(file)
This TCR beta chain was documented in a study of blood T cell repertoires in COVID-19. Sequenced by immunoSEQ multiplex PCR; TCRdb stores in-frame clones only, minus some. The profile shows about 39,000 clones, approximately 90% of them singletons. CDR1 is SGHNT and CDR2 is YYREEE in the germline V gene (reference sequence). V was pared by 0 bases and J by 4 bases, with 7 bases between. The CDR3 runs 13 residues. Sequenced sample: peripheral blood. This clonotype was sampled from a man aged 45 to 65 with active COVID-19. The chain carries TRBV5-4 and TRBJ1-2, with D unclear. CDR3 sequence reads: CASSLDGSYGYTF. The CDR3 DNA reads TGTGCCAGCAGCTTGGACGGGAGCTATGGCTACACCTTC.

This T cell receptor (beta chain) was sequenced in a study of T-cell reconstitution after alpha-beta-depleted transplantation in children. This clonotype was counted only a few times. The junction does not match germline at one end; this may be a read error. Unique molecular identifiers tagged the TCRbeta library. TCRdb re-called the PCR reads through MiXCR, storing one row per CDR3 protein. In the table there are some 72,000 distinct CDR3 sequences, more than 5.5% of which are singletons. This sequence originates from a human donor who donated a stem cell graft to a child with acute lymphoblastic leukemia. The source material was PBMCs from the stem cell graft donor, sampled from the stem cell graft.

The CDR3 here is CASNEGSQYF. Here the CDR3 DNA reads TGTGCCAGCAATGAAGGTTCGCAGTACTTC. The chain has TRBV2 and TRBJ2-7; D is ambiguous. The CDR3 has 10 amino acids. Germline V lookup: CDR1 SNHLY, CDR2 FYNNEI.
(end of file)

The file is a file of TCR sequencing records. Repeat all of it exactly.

This TCR beta chain was documented in a study of blood T cell repertoires in COVID-19. Sequenced by immunoSEQ multiplex PCR; TCRdb stores in-frame clones only, minus some. The profile shows about 39,000 clones, approximately 90% of them singletons. CDR1 is SGHNT and CDR2 is YYREEE in the germline V gene (reference sequence). V was pared by 0 bases and J by 4 bases, with 7 bases between. The CDR3 runs 13 residues. Sequenced sample: peripheral blood. This clonotype was sampled from a man aged 45 to 65 with active COVID-19. The chain carries TRBV5-4 and TRBJ1-2, with D unclear. CDR3 sequence reads: CASSLDGSYGYTF. The CDR3 DNA reads TGTGCCAGCAGCTTGGACGGGAGCTATGGCTACACCTTC.

This T cell receptor (beta chain) was sequenced in a study of T-cell reconstitution after alpha-beta-depleted transplantation in children. This clonotype was counted only a few times. The junction does not match germline at one end; this may be a read error. Unique molecular identifiers tagged the TCRbeta library. TCRdb re-called the PCR reads through MiXCR, storing one row per CDR3 protein. In the table there are some 72,000 distinct CDR3 sequences, more than 5.5% of which are singletons. This sequence originates from a human donor who donated a stem cell graft to a child with acute lymphoblastic leukemia. The source material was PBMCs from the stem cell graft donor, sampled from the stem cell graft.

The CDR3 here is CASNEGSQYF. Here the CDR3 DNA reads TGTGCCAGCAATGAAGGTTCGCAGTACTTC. The chain has TRBV2 and TRBJ2-7; D is ambiguous. The CDR3 has 10 amino acids. Germline V lookup: CDR1 SNHLY, CDR2 FYNNEI.